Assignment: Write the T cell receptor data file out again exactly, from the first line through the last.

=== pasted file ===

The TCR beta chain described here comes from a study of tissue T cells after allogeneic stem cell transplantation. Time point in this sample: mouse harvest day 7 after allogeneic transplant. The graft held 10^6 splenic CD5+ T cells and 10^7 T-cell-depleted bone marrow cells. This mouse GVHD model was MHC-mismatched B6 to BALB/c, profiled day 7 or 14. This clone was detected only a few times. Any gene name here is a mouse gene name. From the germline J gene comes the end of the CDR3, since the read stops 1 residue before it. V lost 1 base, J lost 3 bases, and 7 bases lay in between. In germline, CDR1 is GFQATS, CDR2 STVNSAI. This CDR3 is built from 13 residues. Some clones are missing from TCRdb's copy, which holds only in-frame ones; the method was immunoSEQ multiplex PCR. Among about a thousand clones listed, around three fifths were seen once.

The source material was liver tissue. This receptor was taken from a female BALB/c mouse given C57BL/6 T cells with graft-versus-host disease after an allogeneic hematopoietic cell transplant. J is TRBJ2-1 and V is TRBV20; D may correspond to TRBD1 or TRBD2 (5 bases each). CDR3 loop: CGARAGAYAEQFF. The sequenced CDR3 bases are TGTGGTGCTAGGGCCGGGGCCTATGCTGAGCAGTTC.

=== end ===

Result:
The TCR beta chain described here comes from a study of tissue T cells after allogeneic stem cell transplantation. Time point in this sample: mouse harvest day 7 after allogeneic transplant. The graft held 10^6 splenic CD5+ T cells and 10^7 T-cell-depleted bone marrow cells. This mouse GVHD model was MHC-mismatched B6 to BALB/c, profiled day 7 or 14. This clone was detected only a few times. Any gene name here is a mouse gene name. From the germline J gene comes the end of the CDR3, since the read stops 1 residue before it. V lost 1 base, J lost 3 bases, and 7 bases lay in between. In germline, CDR1 is GFQATS, CDR2 STVNSAI. This CDR3 is built from 13 residues. Some clones are missing from TCRdb's copy, which holds only in-frame ones; the method was immunoSEQ multiplex PCR. Among about a thousand clones listed, around three fifths were seen once.

The source material was liver tissue. This receptor was taken from a female BALB/c mouse given C57BL/6 T cells with graft-versus-host disease after an allogeneic hematopoietic cell transplant. J is TRBJ2-1 and V is TRBV20; D may correspond to TRBD1 or TRBD2 (5 bases each). CDR3 loop: CGARAGAYAEQFF. The sequenced CDR3 bases are TGTGGTGCTAGGGCCGGGGCCTATGCTGAGCAGTTC.